An Authentic Henna Experience

The Henna Café is proud to employ local artist or “Naquasha” highly experienced in the art of henna. We use only safe, locally produced, all natural red henna.

You may come prepared with your own design, or choose one from our collection of extensive catalogues. All our designs are original and have been donated by top henna artists from around the world. Our prices are fixed, so there is no surprise when your design is finished. Small designs start at 50 dirham and the most intricate cost 500 dirham.

You will leave with printed aftercare instructions (also available on this website) and a protective glove for your hand or foot to ensure you’re design lasts as long as possible. Although henna is best applied to your hand or foot, you may choose to apply henna on any part of your body, such as your shoulder or back.

We guarantee high quality henna and an authentic experience!

If you are aware that you have a sensitivity to citrus or aroma therapeutic oils, we do not advise the applications of henna. If you have been advised by a doctor that you have an allergy to aspirin, fava beans, or mothballs, you should not have henna applied. Henna is generally a very safe and natural practice which has been used for thousands of years. We offer these guidelines to ensure responsible henna adornment.

Henna Masterclasses

These photos were taken at our annual Henna masterclass taught by henna legends Riffat Bahar and Nic Tharpa Cartier.

We invited ladies from the local community to attend. They learned how to mix and use natural henna paste.

It was a wonderful day and fun was had by all! Thank you to the generosity of Nic and Riffat.

Henna History

The earliest written evidence of the use of henna is from the early bronze age.

The goddess Anath protected the fertility of the earth and the harvest. In the myth cycle of Baal and Anath ( early bronze age 3300 -2100 BC ), Anath adorned herself with henna.

Read more about Anath and Baal here.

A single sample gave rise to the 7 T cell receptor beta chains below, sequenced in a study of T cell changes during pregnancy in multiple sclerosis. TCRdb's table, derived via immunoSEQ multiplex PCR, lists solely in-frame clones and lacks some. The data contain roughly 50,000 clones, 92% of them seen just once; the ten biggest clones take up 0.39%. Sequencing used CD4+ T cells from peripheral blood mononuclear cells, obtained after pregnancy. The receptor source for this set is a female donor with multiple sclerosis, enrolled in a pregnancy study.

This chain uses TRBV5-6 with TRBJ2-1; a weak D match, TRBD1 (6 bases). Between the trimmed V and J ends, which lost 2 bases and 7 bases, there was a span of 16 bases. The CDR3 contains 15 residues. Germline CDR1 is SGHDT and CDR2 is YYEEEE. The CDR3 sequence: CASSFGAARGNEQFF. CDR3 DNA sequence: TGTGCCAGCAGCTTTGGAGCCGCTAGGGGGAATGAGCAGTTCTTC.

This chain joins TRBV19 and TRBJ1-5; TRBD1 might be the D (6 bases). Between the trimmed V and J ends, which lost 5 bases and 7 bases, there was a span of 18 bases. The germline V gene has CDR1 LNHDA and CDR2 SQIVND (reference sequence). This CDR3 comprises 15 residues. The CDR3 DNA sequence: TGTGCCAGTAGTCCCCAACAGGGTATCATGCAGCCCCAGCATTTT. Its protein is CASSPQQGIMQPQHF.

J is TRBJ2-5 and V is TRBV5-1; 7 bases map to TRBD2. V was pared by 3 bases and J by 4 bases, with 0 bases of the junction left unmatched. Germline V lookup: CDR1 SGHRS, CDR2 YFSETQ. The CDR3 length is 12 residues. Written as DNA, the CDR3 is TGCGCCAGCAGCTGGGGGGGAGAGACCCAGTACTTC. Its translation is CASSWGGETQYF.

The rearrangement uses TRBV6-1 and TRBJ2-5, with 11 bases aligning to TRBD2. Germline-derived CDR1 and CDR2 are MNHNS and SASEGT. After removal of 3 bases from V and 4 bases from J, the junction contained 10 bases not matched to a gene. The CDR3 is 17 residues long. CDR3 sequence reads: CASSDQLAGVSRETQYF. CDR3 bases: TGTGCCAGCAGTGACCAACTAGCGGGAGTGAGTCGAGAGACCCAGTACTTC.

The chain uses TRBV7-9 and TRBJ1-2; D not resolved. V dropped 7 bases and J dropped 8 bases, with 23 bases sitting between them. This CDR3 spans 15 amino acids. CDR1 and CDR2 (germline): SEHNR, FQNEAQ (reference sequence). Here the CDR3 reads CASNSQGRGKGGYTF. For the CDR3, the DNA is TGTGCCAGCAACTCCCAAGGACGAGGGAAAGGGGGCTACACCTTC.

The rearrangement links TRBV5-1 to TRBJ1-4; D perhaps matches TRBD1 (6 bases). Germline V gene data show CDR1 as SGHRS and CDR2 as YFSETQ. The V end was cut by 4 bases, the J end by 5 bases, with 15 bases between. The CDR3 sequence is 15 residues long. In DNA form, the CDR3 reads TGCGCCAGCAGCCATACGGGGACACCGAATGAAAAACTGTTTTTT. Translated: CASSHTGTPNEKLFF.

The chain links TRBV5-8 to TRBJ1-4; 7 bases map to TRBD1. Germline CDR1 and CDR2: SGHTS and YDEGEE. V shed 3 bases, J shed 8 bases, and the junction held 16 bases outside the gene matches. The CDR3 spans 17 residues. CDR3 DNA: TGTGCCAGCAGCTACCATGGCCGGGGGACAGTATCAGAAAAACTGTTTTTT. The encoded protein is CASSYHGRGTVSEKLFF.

• There are many variations of the myth which have been interpreted to be a metaphor for the annual weather and agricultural cycle of the Eastern Mediterranean. The henna plant was indigenous to the area.
  • The plant was used twice for adornment within the myth, once in connection with a spring festival and once in connection with a harvest festival. This coincides with the times that the henna plant produced new growth. It is likely that the growth patterns of the henna plant were indicators for the planting and harvesting of grain.
  • There is strong evidence that neolithic peoples of Catal Huyuk in 7000BC used Henna to decorate their hands in connection with their fertlity goddess.
  • Neolithic women used jawbone to harvest grain. The work was difficult, and henna strengthened the skin. This may be the origin of henna on the hands and feet
  • The Egyptians used henna to dye their fingernails a reddish hue. It was considered impolite not to do so!
  • Traces of henna have been found on the hands of Egyptian mummies.
  • Studies of the hair of Egyptian mummies also shows the frequent use of henna.
  • An Egyptian pharmacopoeia written in 1500 BC lists seven types of henna and their medicinal properties.
  • Ancient and traditional henna has been used for centuries to adorn the body.
  • People all over the world continue to use henna for decorative purposes.
  • However,  in countries where henna is rooted in historical traditions, members of the working class use henna to heal and strengthen the skin of the hands and to make a connection to spirits.